The Heart of Confession
Note: the following article has been written from a Roman Catholic perspective, where confession is one of many traditional practices. This is simply an expression of one's desire to reconcile with God despite sin and weakness - a desire expressed in some way in all Christian churches across the world.
I distinctly remember one particular Lent a few years back. A priest belonging to the Redemptorist
order visited our local church to deliver sermons over three evenings. He spoke about the sacrament
of confession and all the graces that it has to offer to anyone who comes seeking. In the midst of his
preaching, in what seemed like a Spirit-prompted moment, he stepped down from the pulpit and
moved closer to the congregation. He then knelt down and asked the people for forgiveness for all
the times they did not receive the grace and compassion of Christ during confession. He apologised
for every single time that the clergy made them feel shame or guilt over the past.
I remember being so moved in that moment that I couldn’t get myself to turn to my neighbour to
see if they were feeling the same tug on their heart. At the end of the service, I was convinced that
every single person in the church felt that reminder of who God really is to us and what His presence in the sacrament of confession ought to look like, even if we’ve had unpleasant experiences.
The way I approached the confessional changed from that very moment. Sitting beneath the wide-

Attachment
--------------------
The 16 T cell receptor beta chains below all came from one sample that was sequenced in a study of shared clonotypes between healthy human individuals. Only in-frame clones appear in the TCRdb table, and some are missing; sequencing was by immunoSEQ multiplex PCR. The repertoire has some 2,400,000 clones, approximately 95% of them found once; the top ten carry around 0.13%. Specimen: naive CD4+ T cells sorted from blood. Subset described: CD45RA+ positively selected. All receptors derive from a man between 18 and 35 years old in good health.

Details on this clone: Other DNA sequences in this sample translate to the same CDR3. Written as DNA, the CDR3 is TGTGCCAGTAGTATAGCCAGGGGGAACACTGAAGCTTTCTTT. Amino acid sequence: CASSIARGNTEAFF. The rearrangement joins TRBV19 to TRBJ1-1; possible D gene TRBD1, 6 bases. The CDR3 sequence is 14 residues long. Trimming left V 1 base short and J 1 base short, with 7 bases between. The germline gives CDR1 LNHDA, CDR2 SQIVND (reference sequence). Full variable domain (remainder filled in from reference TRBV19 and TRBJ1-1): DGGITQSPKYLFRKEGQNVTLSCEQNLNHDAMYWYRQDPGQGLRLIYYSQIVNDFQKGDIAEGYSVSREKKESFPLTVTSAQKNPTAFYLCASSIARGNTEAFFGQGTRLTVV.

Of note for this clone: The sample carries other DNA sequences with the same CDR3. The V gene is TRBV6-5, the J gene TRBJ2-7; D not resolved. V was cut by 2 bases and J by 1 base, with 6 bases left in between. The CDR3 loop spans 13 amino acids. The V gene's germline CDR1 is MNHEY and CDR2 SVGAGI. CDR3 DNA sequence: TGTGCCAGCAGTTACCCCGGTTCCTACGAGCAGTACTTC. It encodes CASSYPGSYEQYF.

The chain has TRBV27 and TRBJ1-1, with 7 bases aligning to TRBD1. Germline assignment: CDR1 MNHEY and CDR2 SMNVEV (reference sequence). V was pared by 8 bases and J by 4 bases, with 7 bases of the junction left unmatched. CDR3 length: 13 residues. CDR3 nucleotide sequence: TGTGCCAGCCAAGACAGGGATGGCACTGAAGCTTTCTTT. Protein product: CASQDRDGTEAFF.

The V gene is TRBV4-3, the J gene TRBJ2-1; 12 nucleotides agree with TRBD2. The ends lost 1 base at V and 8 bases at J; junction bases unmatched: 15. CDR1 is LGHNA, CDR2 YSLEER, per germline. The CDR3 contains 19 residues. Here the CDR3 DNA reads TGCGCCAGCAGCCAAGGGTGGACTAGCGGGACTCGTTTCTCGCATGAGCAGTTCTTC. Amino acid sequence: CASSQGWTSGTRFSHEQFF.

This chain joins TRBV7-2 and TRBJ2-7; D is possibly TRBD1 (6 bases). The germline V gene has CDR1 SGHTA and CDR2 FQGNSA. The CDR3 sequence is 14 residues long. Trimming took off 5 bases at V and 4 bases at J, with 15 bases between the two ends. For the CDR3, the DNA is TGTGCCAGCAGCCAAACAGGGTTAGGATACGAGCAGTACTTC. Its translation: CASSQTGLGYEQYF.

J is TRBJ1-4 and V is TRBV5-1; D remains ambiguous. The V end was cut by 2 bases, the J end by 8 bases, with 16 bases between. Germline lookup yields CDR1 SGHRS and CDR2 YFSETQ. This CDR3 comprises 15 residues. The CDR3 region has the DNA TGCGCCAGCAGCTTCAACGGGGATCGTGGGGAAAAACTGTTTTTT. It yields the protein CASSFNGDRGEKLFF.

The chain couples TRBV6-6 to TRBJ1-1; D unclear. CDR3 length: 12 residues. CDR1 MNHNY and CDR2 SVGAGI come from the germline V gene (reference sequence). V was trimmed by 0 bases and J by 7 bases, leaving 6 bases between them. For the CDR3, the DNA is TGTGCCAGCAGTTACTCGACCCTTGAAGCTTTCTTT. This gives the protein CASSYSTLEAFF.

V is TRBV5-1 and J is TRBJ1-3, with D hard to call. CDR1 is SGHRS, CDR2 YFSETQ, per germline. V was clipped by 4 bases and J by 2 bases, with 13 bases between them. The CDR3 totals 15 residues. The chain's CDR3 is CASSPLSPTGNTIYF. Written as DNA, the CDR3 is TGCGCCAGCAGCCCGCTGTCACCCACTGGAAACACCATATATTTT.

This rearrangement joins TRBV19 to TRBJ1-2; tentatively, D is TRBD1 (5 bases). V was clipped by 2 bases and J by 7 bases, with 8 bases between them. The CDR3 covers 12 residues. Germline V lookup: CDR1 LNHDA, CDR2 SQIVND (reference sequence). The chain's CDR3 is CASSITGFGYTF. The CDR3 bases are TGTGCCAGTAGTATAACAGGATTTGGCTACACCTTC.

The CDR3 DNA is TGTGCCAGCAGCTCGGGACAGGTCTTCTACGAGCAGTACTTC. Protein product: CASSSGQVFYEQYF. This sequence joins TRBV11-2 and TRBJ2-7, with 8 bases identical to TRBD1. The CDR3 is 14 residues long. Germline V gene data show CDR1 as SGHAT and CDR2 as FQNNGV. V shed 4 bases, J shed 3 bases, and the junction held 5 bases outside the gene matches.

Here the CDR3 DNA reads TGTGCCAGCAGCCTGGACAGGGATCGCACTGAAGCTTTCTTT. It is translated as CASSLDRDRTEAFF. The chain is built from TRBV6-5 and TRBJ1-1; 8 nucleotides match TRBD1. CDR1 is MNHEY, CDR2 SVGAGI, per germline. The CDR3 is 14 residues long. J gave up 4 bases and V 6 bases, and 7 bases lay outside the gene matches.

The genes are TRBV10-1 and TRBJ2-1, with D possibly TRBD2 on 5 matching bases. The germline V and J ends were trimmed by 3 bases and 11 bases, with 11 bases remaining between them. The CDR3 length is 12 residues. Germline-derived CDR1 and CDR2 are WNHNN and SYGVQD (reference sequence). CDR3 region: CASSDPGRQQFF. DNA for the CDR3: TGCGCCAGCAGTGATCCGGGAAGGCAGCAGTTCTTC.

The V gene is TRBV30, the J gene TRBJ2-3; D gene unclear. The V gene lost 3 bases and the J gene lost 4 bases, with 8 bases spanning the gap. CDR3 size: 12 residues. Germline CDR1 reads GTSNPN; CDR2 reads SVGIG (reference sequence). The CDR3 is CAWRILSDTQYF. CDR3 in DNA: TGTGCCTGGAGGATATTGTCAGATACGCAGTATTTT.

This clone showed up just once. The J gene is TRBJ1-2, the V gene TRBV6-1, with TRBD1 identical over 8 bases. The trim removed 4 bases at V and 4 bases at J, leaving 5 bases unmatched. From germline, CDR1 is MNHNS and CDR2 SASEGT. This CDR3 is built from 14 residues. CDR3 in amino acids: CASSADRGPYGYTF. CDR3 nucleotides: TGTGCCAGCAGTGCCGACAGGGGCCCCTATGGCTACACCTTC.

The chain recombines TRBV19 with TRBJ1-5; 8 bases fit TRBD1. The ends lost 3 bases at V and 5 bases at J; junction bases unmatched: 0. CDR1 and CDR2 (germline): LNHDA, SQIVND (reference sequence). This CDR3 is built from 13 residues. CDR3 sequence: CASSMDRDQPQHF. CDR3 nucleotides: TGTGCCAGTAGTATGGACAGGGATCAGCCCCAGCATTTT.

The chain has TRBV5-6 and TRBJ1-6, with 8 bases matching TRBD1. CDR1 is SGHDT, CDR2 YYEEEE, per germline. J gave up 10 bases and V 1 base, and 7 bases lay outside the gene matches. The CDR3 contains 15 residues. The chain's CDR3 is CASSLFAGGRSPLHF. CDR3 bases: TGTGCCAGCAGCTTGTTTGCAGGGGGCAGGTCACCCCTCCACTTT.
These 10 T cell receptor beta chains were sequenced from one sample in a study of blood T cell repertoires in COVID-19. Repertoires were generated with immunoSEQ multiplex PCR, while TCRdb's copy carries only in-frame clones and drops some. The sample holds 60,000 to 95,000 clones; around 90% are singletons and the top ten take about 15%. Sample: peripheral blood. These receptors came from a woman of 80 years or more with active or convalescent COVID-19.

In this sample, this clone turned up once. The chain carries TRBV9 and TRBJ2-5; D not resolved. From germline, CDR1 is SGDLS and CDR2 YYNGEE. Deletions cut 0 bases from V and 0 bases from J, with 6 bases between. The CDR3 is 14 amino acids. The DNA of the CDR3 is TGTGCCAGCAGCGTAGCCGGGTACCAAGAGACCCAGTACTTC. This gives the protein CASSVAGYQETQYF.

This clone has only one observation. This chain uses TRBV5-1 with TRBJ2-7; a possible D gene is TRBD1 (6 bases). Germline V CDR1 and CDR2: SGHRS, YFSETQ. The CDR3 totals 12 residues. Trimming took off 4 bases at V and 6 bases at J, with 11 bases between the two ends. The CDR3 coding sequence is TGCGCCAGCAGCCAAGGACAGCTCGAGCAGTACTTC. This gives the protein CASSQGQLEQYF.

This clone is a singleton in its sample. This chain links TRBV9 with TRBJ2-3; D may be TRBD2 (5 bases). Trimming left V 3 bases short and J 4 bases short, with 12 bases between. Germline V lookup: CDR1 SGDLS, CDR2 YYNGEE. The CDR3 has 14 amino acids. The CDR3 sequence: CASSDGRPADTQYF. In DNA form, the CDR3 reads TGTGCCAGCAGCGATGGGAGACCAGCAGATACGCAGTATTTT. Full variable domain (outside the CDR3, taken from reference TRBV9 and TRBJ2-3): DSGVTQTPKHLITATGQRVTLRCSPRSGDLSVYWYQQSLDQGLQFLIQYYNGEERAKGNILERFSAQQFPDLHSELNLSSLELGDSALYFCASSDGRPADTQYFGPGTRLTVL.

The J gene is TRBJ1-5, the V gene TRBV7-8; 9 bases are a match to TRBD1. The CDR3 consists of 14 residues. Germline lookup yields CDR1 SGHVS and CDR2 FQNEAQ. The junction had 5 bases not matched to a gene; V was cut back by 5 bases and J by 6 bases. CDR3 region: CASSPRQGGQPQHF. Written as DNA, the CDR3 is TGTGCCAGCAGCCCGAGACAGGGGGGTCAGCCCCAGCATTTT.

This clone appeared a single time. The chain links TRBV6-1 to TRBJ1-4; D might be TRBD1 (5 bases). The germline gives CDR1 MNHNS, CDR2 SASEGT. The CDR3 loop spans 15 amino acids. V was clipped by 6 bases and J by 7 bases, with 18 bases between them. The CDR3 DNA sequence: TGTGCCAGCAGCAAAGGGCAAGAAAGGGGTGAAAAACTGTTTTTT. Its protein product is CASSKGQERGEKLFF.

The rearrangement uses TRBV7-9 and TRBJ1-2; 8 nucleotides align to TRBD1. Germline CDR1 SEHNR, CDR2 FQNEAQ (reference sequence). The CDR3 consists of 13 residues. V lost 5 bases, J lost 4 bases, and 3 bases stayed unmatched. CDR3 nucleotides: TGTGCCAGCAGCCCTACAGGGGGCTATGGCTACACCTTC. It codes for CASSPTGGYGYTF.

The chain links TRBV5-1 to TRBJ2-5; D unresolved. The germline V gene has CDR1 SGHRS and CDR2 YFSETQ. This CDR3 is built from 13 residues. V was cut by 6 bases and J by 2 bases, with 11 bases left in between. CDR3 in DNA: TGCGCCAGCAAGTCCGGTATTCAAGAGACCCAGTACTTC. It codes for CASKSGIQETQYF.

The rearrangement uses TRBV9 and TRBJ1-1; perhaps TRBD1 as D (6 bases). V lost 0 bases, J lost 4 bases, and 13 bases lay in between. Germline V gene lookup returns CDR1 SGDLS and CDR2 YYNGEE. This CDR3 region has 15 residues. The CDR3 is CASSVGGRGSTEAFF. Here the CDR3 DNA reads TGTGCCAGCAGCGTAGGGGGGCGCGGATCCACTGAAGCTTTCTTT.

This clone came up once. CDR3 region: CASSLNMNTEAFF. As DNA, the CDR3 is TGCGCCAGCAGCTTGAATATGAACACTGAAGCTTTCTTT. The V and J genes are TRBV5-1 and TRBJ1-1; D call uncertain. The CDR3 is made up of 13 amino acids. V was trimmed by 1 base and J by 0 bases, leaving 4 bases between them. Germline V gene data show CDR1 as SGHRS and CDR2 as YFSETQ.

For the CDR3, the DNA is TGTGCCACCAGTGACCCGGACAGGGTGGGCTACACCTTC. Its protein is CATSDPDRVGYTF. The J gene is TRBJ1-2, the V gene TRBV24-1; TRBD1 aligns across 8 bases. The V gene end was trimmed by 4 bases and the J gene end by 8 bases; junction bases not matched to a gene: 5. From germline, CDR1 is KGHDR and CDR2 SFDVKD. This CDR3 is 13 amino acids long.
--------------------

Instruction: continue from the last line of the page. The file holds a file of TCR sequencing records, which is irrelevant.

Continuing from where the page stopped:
spread branches of a tree whose leaves gently swayed and allowed the soft evening rays of the sun
to shed its light on my face much like the swaying of my soul towards the light of truth that has been
warped in countless ways in our Christian culture.
As I sat there, I thought of the ones aching for a glimpse of the God we so loudly preach, but seldom
live like. I thought of the ones holding their wounds close, afraid of being seen, and at the same time
wanting just that, to be seen in all their muck and to still feel held. Of how we fail to be tender with
these injuries and instead leave them feeling worse than when they arrived. I thought of the ones
struggling to talk about their shame at the things they’ve done, longing for a word of restoration for
their marred souls, only to be made to feel like they had done too much or gone too far because we
haven’t fully grasped the universal truth that we are all sinners and we all fall short of the glory of